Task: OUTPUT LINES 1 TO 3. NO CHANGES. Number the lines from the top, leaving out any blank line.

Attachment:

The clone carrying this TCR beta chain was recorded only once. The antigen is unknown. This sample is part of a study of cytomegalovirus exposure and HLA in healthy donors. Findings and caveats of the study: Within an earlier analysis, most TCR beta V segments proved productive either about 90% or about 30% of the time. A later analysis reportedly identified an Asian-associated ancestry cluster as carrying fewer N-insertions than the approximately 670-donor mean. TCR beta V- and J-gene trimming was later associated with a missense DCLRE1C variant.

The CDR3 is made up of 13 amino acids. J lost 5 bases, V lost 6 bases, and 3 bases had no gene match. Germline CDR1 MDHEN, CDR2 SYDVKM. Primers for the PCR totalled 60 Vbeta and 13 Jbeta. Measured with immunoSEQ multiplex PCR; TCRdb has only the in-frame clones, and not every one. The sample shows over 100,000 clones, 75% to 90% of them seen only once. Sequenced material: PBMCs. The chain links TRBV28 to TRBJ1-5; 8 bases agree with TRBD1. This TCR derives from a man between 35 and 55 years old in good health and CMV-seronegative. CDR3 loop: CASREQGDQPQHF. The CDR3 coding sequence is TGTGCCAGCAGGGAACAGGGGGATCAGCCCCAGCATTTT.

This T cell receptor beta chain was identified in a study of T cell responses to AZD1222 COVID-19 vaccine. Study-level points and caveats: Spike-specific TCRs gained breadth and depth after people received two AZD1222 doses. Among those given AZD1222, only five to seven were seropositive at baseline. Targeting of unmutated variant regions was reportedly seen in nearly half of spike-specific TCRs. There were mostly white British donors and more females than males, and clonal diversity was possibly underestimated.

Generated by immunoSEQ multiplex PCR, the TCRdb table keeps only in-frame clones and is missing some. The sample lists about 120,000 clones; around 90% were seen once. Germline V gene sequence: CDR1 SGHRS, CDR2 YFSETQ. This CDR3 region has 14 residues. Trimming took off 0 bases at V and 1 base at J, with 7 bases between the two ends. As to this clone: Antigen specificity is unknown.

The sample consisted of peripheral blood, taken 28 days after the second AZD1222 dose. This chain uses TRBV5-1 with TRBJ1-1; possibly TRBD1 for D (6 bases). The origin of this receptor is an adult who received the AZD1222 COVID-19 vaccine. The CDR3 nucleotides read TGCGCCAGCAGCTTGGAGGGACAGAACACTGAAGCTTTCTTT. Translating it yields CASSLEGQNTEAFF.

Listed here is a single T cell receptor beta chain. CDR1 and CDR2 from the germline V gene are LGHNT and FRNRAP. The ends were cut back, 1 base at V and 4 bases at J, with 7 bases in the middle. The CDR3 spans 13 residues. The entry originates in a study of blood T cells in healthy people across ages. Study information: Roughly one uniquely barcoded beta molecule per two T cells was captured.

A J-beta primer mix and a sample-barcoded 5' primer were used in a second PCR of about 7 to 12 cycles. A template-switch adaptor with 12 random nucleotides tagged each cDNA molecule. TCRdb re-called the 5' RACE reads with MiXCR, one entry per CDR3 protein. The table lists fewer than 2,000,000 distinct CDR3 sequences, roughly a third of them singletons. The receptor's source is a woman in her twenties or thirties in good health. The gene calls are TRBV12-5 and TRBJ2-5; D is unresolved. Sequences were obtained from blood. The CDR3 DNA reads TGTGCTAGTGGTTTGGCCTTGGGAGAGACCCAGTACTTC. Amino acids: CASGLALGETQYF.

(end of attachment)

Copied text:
The clone carrying this TCR beta chain was recorded only once. The antigen is unknown. This sample is part of a study of cytomegalovirus exposure and HLA in healthy donors. Findings and caveats of the study: Within an earlier analysis, most TCR beta V segments proved productive either about 90% or about 30% of the time. A later analysis reportedly identified an Asian-associated ancestry cluster as carrying fewer N-insertions than the approximately 670-donor mean. TCR beta V- and J-gene trimming was later associated with a missense DCLRE1C variant.

The CDR3 is made up of 13 amino acids. J lost 5 bases, V lost 6 bases, and 3 bases had no gene match. Germline CDR1 MDHEN, CDR2 SYDVKM. Primers for the PCR totalled 60 Vbeta and 13 Jbeta. Measured with immunoSEQ multiplex PCR; TCRdb has only the in-frame clones, and not every one. The sample shows over 100,000 clones, 75% to 90% of them seen only once. Sequenced material: PBMCs. The chain links TRBV28 to TRBJ1-5; 8 bases agree with TRBD1. This TCR derives from a man between 35 and 55 years old in good health and CMV-seronegative. CDR3 loop: CASREQGDQPQHF. The CDR3 coding sequence is TGTGCCAGCAGGGAACAGGGGGATCAGCCCCAGCATTTT.

This T cell receptor beta chain was identified in a study of T cell responses to AZD1222 COVID-19 vaccine. Study-level points and caveats: Spike-specific TCRs gained breadth and depth after people received two AZD1222 doses. Among those given AZD1222, only five to seven were seropositive at baseline. Targeting of unmutated variant regions was reportedly seen in nearly half of spike-specific TCRs. There were mostly white British donors and more females than males, and clonal diversity was possibly underestimated.